Being an artist anywhere can feel like being a very little fish in a giant sea. Being an artist in New York City may at times feel like being a very small speck in an entire universe. While cities like New York are wonderful art hubs where a vast network can be developed and there is culture around every corner, it is also a highly competitive place where artists can easily get lost in the shuffle. There are hundreds of galleries in New York (one estimate puts the number near 1500) across every borough. Having some aim when it comes to where to direct your focus can be a huge help while trying to navigate an art scene this big. From time to time I like to break the city down one piece at a time and talk about some of the galleries you might set your sights on. In the past I have discussed the art scene in the Lower East Side and today I would like to give you the basics of what’s happening in Brooklyn, where many galleries both large and small are fleeing the soaring cost of real estate in Manhattan.
1. Cleopatra’s Gallery
This Greenpoint space was opened in 2008 by four women with standing presence in the New York art scene. The gallery plays host to imaginative and bold exhibits as well as events throughout the year. The space itself sits in a storefront, a former deli, and retains the name of its predecessor.
2. Real Fine Arts
This gallery was opened by a duo of friends, Tyler Dobson and Ben Morgan who, during college, worked as art handlers. Founded in 2008, it was originally intended as a space where Dobson, Morgan, and their friends could create art. Since then the gallery has grown and today has a full calendar of exhibitions and events. They are involved in the wider art world and work closely with some well-known names in the art world including Sam Pulitzer.
3. C L E A R I N G
Oliver Babin is behind this Williamsburg space which also has a sister gallery in Berlin. In 2014 the gallery moved into a 5,000 square foot space, once a truck repair outfit, and has since flourished. CLEARING has hosted booths at the Independent Art Fair as well as The Armory and is home to an impressive roster of artists.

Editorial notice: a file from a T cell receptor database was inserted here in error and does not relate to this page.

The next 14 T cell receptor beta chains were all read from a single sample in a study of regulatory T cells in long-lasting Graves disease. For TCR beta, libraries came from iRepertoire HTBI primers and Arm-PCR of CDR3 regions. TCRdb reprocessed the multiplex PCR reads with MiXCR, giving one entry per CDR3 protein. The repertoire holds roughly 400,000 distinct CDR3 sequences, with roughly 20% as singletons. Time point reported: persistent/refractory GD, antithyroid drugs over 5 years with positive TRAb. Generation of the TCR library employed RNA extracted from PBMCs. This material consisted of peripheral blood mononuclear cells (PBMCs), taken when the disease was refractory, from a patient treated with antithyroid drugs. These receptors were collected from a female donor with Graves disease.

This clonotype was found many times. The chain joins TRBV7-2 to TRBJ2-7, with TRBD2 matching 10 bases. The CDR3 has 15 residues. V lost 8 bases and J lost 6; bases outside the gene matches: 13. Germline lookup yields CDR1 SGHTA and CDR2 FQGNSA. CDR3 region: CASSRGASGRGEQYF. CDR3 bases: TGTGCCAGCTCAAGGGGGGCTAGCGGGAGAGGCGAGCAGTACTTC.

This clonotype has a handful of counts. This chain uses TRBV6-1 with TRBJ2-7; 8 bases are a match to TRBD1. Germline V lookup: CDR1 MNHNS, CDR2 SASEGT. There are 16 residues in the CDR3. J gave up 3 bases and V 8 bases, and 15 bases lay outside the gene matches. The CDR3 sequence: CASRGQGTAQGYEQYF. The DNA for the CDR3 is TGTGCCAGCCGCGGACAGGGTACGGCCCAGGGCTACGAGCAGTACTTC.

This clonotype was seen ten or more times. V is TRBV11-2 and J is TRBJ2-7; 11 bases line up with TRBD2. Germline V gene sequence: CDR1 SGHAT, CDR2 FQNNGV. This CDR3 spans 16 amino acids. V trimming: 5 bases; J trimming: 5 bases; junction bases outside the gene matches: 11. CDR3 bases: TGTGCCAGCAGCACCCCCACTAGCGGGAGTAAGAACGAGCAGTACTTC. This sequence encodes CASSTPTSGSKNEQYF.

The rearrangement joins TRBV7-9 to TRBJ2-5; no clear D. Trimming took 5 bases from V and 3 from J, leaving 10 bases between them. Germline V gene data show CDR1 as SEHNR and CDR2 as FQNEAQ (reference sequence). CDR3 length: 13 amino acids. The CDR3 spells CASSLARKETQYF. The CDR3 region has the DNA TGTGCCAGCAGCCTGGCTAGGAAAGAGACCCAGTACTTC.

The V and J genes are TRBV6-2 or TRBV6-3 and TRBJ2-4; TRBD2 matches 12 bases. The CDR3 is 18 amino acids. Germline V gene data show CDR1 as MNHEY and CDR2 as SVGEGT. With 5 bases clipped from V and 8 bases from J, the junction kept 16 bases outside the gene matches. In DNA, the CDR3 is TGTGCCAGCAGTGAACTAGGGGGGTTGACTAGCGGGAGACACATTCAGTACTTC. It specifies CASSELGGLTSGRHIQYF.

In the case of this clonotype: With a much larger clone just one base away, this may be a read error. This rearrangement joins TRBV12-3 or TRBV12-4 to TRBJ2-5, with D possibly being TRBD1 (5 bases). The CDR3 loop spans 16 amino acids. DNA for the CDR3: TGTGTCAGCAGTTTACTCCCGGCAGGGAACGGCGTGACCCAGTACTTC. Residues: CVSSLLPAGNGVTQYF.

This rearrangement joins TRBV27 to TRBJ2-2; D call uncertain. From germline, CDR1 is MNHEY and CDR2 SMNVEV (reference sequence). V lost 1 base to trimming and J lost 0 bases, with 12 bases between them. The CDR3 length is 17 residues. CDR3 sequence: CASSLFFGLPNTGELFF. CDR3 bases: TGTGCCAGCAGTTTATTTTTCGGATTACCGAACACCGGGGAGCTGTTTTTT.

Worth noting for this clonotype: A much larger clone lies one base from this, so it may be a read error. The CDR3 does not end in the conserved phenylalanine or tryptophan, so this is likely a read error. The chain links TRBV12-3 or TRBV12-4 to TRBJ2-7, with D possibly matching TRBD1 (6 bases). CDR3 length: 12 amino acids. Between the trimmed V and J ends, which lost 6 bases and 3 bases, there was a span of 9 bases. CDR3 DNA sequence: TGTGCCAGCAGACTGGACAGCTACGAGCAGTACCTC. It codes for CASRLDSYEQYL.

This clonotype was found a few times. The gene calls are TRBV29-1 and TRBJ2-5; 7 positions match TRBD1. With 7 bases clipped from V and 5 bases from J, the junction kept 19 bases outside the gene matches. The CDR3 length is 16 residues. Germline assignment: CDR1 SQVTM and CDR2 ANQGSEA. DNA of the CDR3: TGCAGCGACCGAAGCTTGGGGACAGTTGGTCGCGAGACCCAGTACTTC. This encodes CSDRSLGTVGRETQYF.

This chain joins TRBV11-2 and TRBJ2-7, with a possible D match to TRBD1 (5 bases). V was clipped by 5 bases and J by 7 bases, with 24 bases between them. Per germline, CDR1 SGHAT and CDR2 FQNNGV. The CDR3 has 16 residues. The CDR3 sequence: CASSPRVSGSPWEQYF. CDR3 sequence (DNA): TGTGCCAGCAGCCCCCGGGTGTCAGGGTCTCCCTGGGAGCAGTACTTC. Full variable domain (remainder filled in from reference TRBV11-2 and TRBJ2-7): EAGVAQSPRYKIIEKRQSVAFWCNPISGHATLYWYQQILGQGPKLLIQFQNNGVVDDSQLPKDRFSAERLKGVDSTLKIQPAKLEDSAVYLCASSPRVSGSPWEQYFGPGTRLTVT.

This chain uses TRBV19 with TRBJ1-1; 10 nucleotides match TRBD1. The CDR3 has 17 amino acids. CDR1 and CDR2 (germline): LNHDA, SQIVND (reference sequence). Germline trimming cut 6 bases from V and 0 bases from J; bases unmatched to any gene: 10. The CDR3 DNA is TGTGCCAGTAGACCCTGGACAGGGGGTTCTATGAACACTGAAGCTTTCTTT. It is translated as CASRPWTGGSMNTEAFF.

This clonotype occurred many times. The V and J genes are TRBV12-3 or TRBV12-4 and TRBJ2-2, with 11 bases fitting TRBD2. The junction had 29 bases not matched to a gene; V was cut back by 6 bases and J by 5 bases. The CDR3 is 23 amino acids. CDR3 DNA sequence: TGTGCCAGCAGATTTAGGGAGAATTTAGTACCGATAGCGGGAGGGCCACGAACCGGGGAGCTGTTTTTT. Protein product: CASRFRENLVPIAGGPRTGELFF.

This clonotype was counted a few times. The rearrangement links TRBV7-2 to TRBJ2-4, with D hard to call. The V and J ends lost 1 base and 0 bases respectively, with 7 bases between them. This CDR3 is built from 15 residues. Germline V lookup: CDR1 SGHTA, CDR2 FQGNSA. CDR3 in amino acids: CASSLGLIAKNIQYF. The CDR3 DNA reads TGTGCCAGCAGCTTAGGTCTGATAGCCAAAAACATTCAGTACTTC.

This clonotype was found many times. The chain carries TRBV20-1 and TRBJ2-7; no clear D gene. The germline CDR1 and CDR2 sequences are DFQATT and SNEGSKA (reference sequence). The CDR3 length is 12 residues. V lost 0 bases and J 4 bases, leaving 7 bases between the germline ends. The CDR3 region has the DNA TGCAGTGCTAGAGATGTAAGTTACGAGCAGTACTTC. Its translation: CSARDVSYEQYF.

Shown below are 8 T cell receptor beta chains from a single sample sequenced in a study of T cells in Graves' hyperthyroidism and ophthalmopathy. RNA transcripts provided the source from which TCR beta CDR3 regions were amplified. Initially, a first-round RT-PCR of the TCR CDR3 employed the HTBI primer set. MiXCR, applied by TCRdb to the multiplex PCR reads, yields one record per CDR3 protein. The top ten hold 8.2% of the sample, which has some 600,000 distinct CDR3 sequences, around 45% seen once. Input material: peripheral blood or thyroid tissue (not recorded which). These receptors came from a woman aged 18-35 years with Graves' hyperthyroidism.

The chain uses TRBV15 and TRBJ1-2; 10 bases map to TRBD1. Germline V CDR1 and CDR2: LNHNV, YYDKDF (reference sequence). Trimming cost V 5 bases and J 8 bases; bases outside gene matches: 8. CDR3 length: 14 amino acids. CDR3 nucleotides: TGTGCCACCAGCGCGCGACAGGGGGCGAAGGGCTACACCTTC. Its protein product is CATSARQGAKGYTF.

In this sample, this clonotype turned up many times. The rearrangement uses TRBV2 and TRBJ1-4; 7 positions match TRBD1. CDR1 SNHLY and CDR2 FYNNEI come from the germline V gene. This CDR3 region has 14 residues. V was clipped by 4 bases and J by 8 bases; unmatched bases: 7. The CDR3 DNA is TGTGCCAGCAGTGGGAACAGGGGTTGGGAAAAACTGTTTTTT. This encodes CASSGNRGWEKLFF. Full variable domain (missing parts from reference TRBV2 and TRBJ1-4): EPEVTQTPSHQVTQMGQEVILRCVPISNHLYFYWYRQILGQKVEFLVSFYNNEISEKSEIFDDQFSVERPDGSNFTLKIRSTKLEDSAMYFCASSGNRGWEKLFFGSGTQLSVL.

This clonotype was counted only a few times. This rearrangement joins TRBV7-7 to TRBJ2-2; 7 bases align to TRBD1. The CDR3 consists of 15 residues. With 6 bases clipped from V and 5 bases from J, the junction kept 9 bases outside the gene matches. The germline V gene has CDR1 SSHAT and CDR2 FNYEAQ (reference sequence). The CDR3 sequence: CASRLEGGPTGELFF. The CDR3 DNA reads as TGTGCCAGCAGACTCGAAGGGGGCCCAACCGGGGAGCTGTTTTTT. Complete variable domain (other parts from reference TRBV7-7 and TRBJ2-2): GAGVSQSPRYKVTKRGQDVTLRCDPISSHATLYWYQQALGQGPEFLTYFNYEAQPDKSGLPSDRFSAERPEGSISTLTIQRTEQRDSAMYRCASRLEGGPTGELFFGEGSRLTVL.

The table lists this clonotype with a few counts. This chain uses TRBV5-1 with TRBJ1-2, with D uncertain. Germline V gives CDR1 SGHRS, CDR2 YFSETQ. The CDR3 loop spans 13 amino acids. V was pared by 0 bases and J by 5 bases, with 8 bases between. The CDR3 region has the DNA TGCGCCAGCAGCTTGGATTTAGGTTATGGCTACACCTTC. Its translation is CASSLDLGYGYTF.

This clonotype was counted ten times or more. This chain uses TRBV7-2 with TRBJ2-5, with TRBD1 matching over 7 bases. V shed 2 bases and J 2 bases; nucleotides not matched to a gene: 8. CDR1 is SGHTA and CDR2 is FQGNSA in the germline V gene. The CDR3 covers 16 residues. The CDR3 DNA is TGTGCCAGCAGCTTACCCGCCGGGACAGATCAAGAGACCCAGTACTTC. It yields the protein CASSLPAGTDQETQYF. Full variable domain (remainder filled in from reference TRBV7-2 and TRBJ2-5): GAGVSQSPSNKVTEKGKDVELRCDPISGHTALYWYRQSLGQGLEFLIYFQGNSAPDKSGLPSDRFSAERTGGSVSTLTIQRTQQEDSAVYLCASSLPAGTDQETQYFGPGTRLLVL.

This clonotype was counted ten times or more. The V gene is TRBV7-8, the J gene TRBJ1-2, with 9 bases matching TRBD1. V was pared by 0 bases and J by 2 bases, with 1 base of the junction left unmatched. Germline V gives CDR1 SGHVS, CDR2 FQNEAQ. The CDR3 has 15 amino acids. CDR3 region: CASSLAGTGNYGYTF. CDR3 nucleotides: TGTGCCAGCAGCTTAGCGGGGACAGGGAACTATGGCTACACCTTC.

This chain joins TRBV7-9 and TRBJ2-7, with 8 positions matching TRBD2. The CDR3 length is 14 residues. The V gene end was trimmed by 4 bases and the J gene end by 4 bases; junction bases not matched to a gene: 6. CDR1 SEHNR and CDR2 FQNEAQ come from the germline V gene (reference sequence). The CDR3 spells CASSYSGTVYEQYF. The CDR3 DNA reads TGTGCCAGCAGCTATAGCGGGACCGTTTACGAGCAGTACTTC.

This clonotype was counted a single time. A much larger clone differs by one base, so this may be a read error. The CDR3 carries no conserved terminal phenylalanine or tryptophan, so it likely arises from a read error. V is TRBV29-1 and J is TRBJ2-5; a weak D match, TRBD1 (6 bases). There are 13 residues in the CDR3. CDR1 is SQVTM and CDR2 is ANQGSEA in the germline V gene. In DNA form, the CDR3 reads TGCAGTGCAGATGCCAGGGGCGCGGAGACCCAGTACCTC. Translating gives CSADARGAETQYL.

4. The Journal Gallery
The Journal began as a zine before evolving into an art magazine. Michael Nevin, founder of both, opened a gallery in Williamsburg in a former garage. He runs the whole operation with the help of his wife, Julia Dippelhofer.
5. Interstate Projects
This gallery opened its doors in Bushwick in 2011. The primary mission is to connect artists and curators throughout the US and internationally helping to further dialogue and support artistic practices. The gallery accomplishes this through “ambitious large-scale solo exhibitions,” among other means.
6. Greenpoint Gallery
Artist and musician Shawn James established this gallery in 2005 with the aim of supporting up and coming artists. The gallery hosts salon evenings every Friday from September to June. There is no fee to submit your work for consideration and if chosen there is a $5 fee per piece. The gallery is a nonprofit organization which means that artists receive the full commission for any work sold here.
7. Pioneer Works Center for Arts and Innovation
To say this 27,000 square foot art space has been put to the test since its 2012 inception would be an understatement. The building itself has undergone multiple renovations and was badly damaged by Hurricane Sandy. Despite all this, it remains a stronghold for artists offering space to exhibit, collaborate, learn, and explore.
8. Microscope Gallery
The gallery, founded in 2010 by artist/curator team Elle Burchill and Andrea Monti, in their own words, “addresses the unnecessary divide between the white box setting of the gallery and the black box of the screening/performance venue.” The gallery focuses on video, sound, digital and performing arts and seeks to support emerging artists in these fields.
As is often tradition among Brooklyn galleries, Soloway gets its name from the business that used to be housed within the gallery walls. In this case, the gallery sits in the former home of Soloway Plumbing and Heating. Soloway is an artist run space headed up by Tomer Aluf, Derek Franklin, Annette Wehrhahn, and Emily Weiner.
This diminutive gallery, opened in 2011 by Lacey Fekishazy, uses its modest size to create a “contemplative, intimate space” for carefully curated solo and small group shows. Sardine operates under the “art for art’s sake” philosophy. Since its inception the gallery has preferred to work with emerging and mid-career artists offering a space where they can show work free from the distraction of a larger space.